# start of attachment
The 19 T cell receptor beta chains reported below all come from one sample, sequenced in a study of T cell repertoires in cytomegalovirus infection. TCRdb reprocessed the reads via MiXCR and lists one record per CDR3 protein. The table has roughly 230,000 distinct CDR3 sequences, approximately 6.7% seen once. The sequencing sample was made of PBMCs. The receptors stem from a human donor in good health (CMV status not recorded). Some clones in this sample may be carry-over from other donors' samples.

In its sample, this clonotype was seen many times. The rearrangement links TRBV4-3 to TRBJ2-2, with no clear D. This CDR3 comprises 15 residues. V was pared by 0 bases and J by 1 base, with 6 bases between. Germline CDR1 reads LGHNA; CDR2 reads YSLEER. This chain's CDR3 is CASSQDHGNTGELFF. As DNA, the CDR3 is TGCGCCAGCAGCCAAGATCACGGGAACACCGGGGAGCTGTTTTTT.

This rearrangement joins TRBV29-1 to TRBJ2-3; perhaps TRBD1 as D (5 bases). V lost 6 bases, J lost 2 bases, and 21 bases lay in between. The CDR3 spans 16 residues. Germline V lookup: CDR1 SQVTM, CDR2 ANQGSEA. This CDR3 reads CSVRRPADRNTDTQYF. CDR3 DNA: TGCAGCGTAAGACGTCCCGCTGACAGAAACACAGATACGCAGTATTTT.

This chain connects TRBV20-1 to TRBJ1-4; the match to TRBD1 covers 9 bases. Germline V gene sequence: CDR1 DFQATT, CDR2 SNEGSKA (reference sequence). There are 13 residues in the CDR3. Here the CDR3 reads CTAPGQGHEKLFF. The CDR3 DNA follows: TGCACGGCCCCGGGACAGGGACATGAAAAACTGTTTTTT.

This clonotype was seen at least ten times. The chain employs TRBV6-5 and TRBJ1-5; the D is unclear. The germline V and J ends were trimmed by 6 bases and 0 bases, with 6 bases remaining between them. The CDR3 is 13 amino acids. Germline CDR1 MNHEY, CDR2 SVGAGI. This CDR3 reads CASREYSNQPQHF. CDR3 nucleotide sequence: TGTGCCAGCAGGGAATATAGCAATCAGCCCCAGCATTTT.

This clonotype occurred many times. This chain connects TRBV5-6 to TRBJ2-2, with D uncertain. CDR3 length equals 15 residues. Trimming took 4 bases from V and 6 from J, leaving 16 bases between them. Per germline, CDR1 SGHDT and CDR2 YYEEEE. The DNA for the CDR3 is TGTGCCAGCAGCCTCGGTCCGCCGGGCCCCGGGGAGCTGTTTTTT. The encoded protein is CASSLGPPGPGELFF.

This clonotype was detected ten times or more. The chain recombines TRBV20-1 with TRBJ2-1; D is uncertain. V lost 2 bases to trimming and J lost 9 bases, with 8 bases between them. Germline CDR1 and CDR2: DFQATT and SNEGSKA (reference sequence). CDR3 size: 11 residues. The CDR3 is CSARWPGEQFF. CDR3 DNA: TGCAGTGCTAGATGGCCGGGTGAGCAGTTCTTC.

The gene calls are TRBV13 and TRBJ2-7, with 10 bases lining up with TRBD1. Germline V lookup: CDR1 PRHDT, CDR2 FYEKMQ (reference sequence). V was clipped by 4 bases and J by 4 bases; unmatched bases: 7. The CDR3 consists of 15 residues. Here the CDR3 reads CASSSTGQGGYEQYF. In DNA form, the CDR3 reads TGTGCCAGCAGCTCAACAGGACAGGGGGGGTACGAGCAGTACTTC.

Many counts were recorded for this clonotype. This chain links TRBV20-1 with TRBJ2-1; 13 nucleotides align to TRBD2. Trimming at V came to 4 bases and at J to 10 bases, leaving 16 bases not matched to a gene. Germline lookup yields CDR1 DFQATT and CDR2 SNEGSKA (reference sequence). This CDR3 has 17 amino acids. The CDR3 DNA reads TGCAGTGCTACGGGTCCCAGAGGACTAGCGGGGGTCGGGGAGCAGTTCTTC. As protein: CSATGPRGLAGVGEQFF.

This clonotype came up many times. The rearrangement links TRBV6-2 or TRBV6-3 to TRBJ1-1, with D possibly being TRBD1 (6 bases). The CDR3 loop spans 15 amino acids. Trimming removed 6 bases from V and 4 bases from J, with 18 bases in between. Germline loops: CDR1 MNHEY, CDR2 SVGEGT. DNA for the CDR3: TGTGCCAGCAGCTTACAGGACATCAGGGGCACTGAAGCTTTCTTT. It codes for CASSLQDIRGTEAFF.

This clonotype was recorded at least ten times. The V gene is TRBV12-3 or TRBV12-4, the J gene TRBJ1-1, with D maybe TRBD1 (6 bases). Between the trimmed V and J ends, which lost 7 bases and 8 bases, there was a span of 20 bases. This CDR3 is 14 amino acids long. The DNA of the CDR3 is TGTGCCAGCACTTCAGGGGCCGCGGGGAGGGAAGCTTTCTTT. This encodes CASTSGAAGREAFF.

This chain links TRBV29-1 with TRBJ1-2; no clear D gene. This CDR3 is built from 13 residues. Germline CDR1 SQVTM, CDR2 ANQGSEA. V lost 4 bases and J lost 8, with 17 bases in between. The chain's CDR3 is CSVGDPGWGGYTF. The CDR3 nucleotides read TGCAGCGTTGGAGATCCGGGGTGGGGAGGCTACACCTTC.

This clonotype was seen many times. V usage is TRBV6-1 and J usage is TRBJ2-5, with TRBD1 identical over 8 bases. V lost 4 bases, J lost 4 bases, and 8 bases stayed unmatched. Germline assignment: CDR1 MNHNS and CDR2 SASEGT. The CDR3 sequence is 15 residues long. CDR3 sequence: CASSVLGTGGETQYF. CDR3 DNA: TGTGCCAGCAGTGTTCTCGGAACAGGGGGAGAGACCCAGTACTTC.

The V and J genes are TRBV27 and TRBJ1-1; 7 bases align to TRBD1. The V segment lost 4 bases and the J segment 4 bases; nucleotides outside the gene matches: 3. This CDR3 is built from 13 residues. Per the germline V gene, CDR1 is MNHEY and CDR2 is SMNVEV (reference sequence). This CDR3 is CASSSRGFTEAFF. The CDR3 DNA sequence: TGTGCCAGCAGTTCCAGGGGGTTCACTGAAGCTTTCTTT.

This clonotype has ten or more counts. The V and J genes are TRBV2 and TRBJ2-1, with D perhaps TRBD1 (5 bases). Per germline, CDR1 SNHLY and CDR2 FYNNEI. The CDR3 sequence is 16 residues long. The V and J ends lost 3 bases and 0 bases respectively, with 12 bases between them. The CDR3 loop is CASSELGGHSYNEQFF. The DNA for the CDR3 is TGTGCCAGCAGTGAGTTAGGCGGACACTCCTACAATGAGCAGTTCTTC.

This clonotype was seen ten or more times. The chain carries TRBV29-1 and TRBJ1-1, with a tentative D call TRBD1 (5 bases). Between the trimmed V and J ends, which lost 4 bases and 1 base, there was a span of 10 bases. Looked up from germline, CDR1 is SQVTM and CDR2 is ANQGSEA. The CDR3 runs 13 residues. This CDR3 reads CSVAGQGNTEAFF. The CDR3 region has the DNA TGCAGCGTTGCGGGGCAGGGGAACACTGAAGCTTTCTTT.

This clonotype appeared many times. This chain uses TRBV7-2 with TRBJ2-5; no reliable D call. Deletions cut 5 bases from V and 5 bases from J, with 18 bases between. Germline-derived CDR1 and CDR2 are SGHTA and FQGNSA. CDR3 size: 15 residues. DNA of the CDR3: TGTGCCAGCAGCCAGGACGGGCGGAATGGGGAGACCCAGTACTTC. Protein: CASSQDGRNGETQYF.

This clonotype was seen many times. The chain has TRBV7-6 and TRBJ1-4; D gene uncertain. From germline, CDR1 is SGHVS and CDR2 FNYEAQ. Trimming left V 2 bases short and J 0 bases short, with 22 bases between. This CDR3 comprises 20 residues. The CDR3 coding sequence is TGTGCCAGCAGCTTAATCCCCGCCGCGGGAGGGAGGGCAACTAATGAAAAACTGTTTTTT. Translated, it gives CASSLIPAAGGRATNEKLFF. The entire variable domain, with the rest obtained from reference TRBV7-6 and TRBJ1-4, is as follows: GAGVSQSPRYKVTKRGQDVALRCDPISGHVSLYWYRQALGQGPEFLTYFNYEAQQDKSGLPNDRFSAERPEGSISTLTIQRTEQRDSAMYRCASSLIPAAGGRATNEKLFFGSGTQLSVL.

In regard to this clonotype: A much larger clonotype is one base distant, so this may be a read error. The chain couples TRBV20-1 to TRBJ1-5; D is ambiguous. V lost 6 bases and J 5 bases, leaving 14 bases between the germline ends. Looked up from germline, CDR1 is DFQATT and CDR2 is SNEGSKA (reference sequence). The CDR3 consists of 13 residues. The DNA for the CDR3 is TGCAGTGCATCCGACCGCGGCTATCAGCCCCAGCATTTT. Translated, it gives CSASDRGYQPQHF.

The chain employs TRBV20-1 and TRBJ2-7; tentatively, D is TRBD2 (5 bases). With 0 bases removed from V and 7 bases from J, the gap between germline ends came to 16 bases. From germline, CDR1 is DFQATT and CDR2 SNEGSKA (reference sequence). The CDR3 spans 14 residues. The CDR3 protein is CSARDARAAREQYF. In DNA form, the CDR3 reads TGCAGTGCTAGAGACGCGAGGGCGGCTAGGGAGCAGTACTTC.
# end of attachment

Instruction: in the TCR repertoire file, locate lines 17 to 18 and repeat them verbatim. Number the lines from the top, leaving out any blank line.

This clonotype appeared many times. This chain uses TRBV7-2 with TRBJ2-5; no reliable D call. Deletions cut 5 bases from V and 5 bases from J, with 18 bases between. Germline-derived CDR1 and CDR2 are SGHTA and FQGNSA. CDR3 size: 15 residues. DNA of the CDR3: TGTGCCAGCAGCCAGGACGGGCGGAATGGGGAGACCCAGTACTTC. Protein: CASSQDGRNGETQYF.

This clonotype was seen many times. The chain has TRBV7-6 and TRBJ1-4; D gene uncertain. From germline, CDR1 is SGHVS and CDR2 FNYEAQ. Trimming left V 2 bases short and J 0 bases short, with 22 bases between. This CDR3 comprises 20 residues. The CDR3 coding sequence is TGTGCCAGCAGCTTAATCCCCGCCGCGGGAGGGAGGGCAACTAATGAAAAACTGTTTTTT. Translated, it gives CASSLIPAAGGRATNEKLFF. The entire variable domain, with the rest obtained from reference TRBV7-6 and TRBJ1-4, is as follows: GAGVSQSPRYKVTKRGQDVALRCDPISGHVSLYWYRQALGQGPEFLTYFNYEAQQDKSGLPNDRFSAERPEGSISTLTIQRTEQRDSAMYRCASSLIPAAGGRATNEKLFFGSGTQLSVL.